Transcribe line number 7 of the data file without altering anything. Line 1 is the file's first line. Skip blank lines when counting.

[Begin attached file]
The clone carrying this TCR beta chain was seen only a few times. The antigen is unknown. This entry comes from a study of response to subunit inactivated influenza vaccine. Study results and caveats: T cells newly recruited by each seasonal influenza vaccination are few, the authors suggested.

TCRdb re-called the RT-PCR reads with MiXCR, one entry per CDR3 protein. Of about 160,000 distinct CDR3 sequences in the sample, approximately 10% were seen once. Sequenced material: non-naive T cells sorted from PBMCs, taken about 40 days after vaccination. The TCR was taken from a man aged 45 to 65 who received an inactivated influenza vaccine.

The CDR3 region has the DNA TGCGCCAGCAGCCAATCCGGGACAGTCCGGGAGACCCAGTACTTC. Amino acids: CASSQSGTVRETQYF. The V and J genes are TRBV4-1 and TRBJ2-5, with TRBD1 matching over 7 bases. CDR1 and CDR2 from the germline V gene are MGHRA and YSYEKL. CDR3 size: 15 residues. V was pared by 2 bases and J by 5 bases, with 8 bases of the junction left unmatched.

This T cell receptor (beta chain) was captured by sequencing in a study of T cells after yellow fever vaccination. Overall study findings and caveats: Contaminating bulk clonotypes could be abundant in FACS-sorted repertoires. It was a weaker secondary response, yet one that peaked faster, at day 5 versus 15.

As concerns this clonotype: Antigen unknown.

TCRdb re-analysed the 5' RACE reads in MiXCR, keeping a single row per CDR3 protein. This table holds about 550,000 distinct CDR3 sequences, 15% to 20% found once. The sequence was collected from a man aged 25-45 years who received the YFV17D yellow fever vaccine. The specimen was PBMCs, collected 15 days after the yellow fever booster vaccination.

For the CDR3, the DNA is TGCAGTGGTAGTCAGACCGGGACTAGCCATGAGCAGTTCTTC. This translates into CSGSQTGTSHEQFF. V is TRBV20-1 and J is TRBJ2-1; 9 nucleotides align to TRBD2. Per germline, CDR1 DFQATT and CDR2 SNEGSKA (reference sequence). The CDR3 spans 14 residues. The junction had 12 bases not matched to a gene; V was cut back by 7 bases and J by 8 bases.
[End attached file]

For the CDR3, the DNA is TGCAGTGGTAGTCAGACCGGGACTAGCCATGAGCAGTTCTTC. This translates into CSGSQTGTSHEQFF. V is TRBV20-1 and J is TRBJ2-1; 9 nucleotides align to TRBD2. Per germline, CDR1 DFQATT and CDR2 SNEGSKA (reference sequence). The CDR3 spans 14 residues. The junction had 12 bases not matched to a gene; V was cut back by 7 bases and J by 8 bases.